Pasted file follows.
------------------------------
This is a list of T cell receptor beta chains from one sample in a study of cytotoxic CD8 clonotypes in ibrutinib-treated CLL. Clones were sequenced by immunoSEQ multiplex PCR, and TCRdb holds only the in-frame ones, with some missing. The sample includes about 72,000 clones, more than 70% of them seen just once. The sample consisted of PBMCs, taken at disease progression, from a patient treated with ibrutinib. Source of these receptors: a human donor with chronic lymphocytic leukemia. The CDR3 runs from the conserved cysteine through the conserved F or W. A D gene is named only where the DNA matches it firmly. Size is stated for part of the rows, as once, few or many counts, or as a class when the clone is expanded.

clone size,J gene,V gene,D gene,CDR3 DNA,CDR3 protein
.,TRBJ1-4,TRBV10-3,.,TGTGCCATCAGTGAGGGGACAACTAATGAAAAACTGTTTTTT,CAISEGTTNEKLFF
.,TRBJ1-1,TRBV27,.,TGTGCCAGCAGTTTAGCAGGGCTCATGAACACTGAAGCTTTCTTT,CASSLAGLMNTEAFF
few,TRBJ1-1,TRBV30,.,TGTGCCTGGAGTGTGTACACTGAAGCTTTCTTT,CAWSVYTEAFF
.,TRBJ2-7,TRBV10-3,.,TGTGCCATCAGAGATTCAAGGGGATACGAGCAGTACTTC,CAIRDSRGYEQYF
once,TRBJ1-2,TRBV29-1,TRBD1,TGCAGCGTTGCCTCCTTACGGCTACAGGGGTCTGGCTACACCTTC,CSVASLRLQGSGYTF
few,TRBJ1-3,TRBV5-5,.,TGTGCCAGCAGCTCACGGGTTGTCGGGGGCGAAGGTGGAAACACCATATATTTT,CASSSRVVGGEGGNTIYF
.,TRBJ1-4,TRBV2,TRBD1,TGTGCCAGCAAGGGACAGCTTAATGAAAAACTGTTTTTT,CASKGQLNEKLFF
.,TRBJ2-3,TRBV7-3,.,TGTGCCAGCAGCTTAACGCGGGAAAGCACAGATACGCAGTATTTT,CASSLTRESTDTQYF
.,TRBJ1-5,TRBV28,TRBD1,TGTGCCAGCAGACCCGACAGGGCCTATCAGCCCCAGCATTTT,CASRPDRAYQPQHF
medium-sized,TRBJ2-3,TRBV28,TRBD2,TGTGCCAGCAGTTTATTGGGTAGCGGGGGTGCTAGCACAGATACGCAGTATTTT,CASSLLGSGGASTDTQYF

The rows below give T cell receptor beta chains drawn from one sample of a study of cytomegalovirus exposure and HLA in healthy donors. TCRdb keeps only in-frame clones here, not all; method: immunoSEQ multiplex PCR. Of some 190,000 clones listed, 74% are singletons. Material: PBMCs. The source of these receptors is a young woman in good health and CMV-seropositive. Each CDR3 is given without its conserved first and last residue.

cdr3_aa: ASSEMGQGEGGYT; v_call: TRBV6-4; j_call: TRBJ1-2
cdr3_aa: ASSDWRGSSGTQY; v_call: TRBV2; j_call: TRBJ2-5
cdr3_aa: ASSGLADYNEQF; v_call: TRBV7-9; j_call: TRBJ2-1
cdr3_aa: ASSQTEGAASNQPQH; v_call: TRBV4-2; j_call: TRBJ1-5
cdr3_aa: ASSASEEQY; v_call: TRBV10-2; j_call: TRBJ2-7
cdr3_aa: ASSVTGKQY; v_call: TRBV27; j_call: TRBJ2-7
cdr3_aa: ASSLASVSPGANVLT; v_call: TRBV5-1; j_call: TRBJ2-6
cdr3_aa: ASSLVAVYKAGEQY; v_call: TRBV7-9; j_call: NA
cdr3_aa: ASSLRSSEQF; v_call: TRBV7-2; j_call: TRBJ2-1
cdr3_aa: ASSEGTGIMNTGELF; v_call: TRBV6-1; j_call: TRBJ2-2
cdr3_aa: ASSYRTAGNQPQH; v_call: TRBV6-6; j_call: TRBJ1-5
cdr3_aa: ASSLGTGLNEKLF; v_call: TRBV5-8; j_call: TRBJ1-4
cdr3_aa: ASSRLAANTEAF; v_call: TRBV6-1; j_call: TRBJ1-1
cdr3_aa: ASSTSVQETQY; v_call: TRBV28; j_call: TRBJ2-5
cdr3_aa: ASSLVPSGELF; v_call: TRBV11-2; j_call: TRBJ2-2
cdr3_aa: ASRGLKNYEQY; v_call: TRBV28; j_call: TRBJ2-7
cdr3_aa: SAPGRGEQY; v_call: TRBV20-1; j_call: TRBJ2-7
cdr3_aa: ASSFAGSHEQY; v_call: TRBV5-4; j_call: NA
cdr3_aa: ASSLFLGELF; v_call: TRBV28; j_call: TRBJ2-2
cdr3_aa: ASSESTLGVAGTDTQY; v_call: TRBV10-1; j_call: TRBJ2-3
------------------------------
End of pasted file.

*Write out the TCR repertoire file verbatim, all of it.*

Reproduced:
This is a list of T cell receptor beta chains from one sample in a study of cytotoxic CD8 clonotypes in ibrutinib-treated CLL. Clones were sequenced by immunoSEQ multiplex PCR, and TCRdb holds only the in-frame ones, with some missing. The sample includes about 72,000 clones, more than 70% of them seen just once. The sample consisted of PBMCs, taken at disease progression, from a patient treated with ibrutinib. Source of these receptors: a human donor with chronic lymphocytic leukemia. The CDR3 runs from the conserved cysteine through the conserved F or W. A D gene is named only where the DNA matches it firmly. Size is stated for part of the rows, as once, few or many counts, or as a class when the clone is expanded.

clone size,J gene,V gene,D gene,CDR3 DNA,CDR3 protein
.,TRBJ1-4,TRBV10-3,.,TGTGCCATCAGTGAGGGGACAACTAATGAAAAACTGTTTTTT,CAISEGTTNEKLFF
.,TRBJ1-1,TRBV27,.,TGTGCCAGCAGTTTAGCAGGGCTCATGAACACTGAAGCTTTCTTT,CASSLAGLMNTEAFF
few,TRBJ1-1,TRBV30,.,TGTGCCTGGAGTGTGTACACTGAAGCTTTCTTT,CAWSVYTEAFF
.,TRBJ2-7,TRBV10-3,.,TGTGCCATCAGAGATTCAAGGGGATACGAGCAGTACTTC,CAIRDSRGYEQYF
once,TRBJ1-2,TRBV29-1,TRBD1,TGCAGCGTTGCCTCCTTACGGCTACAGGGGTCTGGCTACACCTTC,CSVASLRLQGSGYTF
few,TRBJ1-3,TRBV5-5,.,TGTGCCAGCAGCTCACGGGTTGTCGGGGGCGAAGGTGGAAACACCATATATTTT,CASSSRVVGGEGGNTIYF
.,TRBJ1-4,TRBV2,TRBD1,TGTGCCAGCAAGGGACAGCTTAATGAAAAACTGTTTTTT,CASKGQLNEKLFF
.,TRBJ2-3,TRBV7-3,.,TGTGCCAGCAGCTTAACGCGGGAAAGCACAGATACGCAGTATTTT,CASSLTRESTDTQYF
.,TRBJ1-5,TRBV28,TRBD1,TGTGCCAGCAGACCCGACAGGGCCTATCAGCCCCAGCATTTT,CASRPDRAYQPQHF
medium-sized,TRBJ2-3,TRBV28,TRBD2,TGTGCCAGCAGTTTATTGGGTAGCGGGGGTGCTAGCACAGATACGCAGTATTTT,CASSLLGSGGASTDTQYF

The rows below give T cell receptor beta chains drawn from one sample of a study of cytomegalovirus exposure and HLA in healthy donors. TCRdb keeps only in-frame clones here, not all; method: immunoSEQ multiplex PCR. Of some 190,000 clones listed, 74% are singletons. Material: PBMCs. The source of these receptors is a young woman in good health and CMV-seropositive. Each CDR3 is given without its conserved first and last residue.

cdr3_aa: ASSEMGQGEGGYT; v_call: TRBV6-4; j_call: TRBJ1-2
cdr3_aa: ASSDWRGSSGTQY; v_call: TRBV2; j_call: TRBJ2-5
cdr3_aa: ASSGLADYNEQF; v_call: TRBV7-9; j_call: TRBJ2-1
cdr3_aa: ASSQTEGAASNQPQH; v_call: TRBV4-2; j_call: TRBJ1-5
cdr3_aa: ASSASEEQY; v_call: TRBV10-2; j_call: TRBJ2-7
cdr3_aa: ASSVTGKQY; v_call: TRBV27; j_call: TRBJ2-7
cdr3_aa: ASSLASVSPGANVLT; v_call: TRBV5-1; j_call: TRBJ2-6
cdr3_aa: ASSLVAVYKAGEQY; v_call: TRBV7-9; j_call: NA
cdr3_aa: ASSLRSSEQF; v_call: TRBV7-2; j_call: TRBJ2-1
cdr3_aa: ASSEGTGIMNTGELF; v_call: TRBV6-1; j_call: TRBJ2-2
cdr3_aa: ASSYRTAGNQPQH; v_call: TRBV6-6; j_call: TRBJ1-5
cdr3_aa: ASSLGTGLNEKLF; v_call: TRBV5-8; j_call: TRBJ1-4
cdr3_aa: ASSRLAANTEAF; v_call: TRBV6-1; j_call: TRBJ1-1
cdr3_aa: ASSTSVQETQY; v_call: TRBV28; j_call: TRBJ2-5
cdr3_aa: ASSLVPSGELF; v_call: TRBV11-2; j_call: TRBJ2-2
cdr3_aa: ASRGLKNYEQY; v_call: TRBV28; j_call: TRBJ2-7
cdr3_aa: SAPGRGEQY; v_call: TRBV20-1; j_call: TRBJ2-7
cdr3_aa: ASSFAGSHEQY; v_call: TRBV5-4; j_call: NA
cdr3_aa: ASSLFLGELF; v_call: TRBV28; j_call: TRBJ2-2
cdr3_aa: ASSESTLGVAGTDTQY; v_call: TRBV10-1; j_call: TRBJ2-3